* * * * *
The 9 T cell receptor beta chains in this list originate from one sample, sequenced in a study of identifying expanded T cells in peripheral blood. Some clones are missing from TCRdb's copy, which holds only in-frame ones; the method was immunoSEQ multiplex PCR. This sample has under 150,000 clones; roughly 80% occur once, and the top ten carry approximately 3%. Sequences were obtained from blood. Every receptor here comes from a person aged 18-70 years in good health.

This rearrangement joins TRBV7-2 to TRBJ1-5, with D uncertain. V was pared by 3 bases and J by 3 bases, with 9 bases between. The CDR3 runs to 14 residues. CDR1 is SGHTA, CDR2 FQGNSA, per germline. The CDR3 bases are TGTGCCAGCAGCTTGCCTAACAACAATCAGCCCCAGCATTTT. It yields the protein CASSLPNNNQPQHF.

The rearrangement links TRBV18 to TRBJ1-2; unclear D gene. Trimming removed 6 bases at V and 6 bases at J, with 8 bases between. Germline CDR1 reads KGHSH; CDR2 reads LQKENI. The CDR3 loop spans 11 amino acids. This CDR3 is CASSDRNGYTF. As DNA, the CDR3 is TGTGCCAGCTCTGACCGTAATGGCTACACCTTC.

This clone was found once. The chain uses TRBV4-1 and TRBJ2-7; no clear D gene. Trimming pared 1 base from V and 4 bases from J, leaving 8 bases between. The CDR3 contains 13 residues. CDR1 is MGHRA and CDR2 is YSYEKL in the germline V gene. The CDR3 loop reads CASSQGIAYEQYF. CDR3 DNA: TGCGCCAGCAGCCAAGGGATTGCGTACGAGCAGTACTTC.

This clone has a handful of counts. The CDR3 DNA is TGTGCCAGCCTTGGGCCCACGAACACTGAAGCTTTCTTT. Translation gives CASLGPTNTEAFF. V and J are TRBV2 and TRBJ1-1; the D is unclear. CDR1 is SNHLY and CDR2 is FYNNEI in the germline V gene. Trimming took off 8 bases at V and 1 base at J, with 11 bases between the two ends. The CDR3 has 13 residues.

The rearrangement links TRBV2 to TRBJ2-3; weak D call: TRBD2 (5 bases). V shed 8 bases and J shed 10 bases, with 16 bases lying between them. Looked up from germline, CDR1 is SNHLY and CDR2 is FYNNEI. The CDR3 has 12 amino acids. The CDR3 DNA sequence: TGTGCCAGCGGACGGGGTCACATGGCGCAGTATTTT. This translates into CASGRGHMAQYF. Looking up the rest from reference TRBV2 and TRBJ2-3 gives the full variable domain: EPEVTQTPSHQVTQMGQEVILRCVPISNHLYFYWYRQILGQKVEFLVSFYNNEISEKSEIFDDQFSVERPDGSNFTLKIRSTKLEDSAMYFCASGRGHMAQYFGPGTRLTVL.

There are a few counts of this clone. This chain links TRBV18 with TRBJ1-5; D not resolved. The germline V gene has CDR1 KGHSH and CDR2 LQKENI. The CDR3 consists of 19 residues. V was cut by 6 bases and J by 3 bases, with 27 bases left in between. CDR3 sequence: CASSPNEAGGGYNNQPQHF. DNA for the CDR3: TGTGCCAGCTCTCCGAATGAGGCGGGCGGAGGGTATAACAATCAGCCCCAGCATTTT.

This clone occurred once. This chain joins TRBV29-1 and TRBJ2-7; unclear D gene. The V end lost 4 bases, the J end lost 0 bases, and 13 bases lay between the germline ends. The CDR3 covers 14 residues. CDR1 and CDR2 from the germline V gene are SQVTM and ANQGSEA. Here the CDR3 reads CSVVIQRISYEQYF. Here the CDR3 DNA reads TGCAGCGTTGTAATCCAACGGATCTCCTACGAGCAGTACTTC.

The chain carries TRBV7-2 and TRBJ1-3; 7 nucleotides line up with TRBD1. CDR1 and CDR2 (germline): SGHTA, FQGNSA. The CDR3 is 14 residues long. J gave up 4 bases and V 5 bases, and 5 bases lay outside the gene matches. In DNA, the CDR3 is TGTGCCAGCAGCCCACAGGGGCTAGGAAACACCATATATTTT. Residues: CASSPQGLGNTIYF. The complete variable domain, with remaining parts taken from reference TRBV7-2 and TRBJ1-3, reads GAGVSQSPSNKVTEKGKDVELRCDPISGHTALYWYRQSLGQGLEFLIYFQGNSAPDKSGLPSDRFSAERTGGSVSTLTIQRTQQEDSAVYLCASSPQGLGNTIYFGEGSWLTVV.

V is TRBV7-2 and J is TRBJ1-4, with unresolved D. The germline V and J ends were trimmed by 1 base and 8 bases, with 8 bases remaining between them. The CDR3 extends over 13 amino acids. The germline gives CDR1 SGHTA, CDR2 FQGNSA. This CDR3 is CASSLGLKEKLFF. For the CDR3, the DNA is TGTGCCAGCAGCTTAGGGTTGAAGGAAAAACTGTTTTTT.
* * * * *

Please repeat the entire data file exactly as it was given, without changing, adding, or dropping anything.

The 9 T cell receptor beta chains in this list originate from one sample, sequenced in a study of identifying expanded T cells in peripheral blood. Some clones are missing from TCRdb's copy, which holds only in-frame ones; the method was immunoSEQ multiplex PCR. This sample has under 150,000 clones; roughly 80% occur once, and the top ten carry approximately 3%. Sequences were obtained from blood. Every receptor here comes from a person aged 18-70 years in good health.

This rearrangement joins TRBV7-2 to TRBJ1-5, with D uncertain. V was pared by 3 bases and J by 3 bases, with 9 bases between. The CDR3 runs to 14 residues. CDR1 is SGHTA, CDR2 FQGNSA, per germline. The CDR3 bases are TGTGCCAGCAGCTTGCCTAACAACAATCAGCCCCAGCATTTT. It yields the protein CASSLPNNNQPQHF.

The rearrangement links TRBV18 to TRBJ1-2; unclear D gene. Trimming removed 6 bases at V and 6 bases at J, with 8 bases between. Germline CDR1 reads KGHSH; CDR2 reads LQKENI. The CDR3 loop spans 11 amino acids. This CDR3 is CASSDRNGYTF. As DNA, the CDR3 is TGTGCCAGCTCTGACCGTAATGGCTACACCTTC.

This clone was found once. The chain uses TRBV4-1 and TRBJ2-7; no clear D gene. Trimming pared 1 base from V and 4 bases from J, leaving 8 bases between. The CDR3 contains 13 residues. CDR1 is MGHRA and CDR2 is YSYEKL in the germline V gene. The CDR3 loop reads CASSQGIAYEQYF. CDR3 DNA: TGCGCCAGCAGCCAAGGGATTGCGTACGAGCAGTACTTC.

This clone has a handful of counts. The CDR3 DNA is TGTGCCAGCCTTGGGCCCACGAACACTGAAGCTTTCTTT. Translation gives CASLGPTNTEAFF. V and J are TRBV2 and TRBJ1-1; the D is unclear. CDR1 is SNHLY and CDR2 is FYNNEI in the germline V gene. Trimming took off 8 bases at V and 1 base at J, with 11 bases between the two ends. The CDR3 has 13 residues.

The rearrangement links TRBV2 to TRBJ2-3; weak D call: TRBD2 (5 bases). V shed 8 bases and J shed 10 bases, with 16 bases lying between them. Looked up from germline, CDR1 is SNHLY and CDR2 is FYNNEI. The CDR3 has 12 amino acids. The CDR3 DNA sequence: TGTGCCAGCGGACGGGGTCACATGGCGCAGTATTTT. This translates into CASGRGHMAQYF. Looking up the rest from reference TRBV2 and TRBJ2-3 gives the full variable domain: EPEVTQTPSHQVTQMGQEVILRCVPISNHLYFYWYRQILGQKVEFLVSFYNNEISEKSEIFDDQFSVERPDGSNFTLKIRSTKLEDSAMYFCASGRGHMAQYFGPGTRLTVL.

There are a few counts of this clone. This chain links TRBV18 with TRBJ1-5; D not resolved. The germline V gene has CDR1 KGHSH and CDR2 LQKENI. The CDR3 consists of 19 residues. V was cut by 6 bases and J by 3 bases, with 27 bases left in between. CDR3 sequence: CASSPNEAGGGYNNQPQHF. DNA for the CDR3: TGTGCCAGCTCTCCGAATGAGGCGGGCGGAGGGTATAACAATCAGCCCCAGCATTTT.

This clone occurred once. This chain joins TRBV29-1 and TRBJ2-7; unclear D gene. The V end lost 4 bases, the J end lost 0 bases, and 13 bases lay between the germline ends. The CDR3 covers 14 residues. CDR1 and CDR2 from the germline V gene are SQVTM and ANQGSEA. Here the CDR3 reads CSVVIQRISYEQYF. Here the CDR3 DNA reads TGCAGCGTTGTAATCCAACGGATCTCCTACGAGCAGTACTTC.

The chain carries TRBV7-2 and TRBJ1-3; 7 nucleotides line up with TRBD1. CDR1 and CDR2 (germline): SGHTA, FQGNSA. The CDR3 is 14 residues long. J gave up 4 bases and V 5 bases, and 5 bases lay outside the gene matches. In DNA, the CDR3 is TGTGCCAGCAGCCCACAGGGGCTAGGAAACACCATATATTTT. Residues: CASSPQGLGNTIYF. The complete variable domain, with remaining parts taken from reference TRBV7-2 and TRBJ1-3, reads GAGVSQSPSNKVTEKGKDVELRCDPISGHTALYWYRQSLGQGLEFLIYFQGNSAPDKSGLPSDRFSAERTGGSVSTLTIQRTQQEDSAVYLCASSPQGLGNTIYFGEGSWLTVV.

V is TRBV7-2 and J is TRBJ1-4, with unresolved D. The germline V and J ends were trimmed by 1 base and 8 bases, with 8 bases remaining between them. The CDR3 extends over 13 amino acids. The germline gives CDR1 SGHTA, CDR2 FQGNSA. This CDR3 is CASSLGLKEKLFF. For the CDR3, the DNA is TGTGCCAGCAGCTTAGGGTTGAAGGAAAAACTGTTTTTT.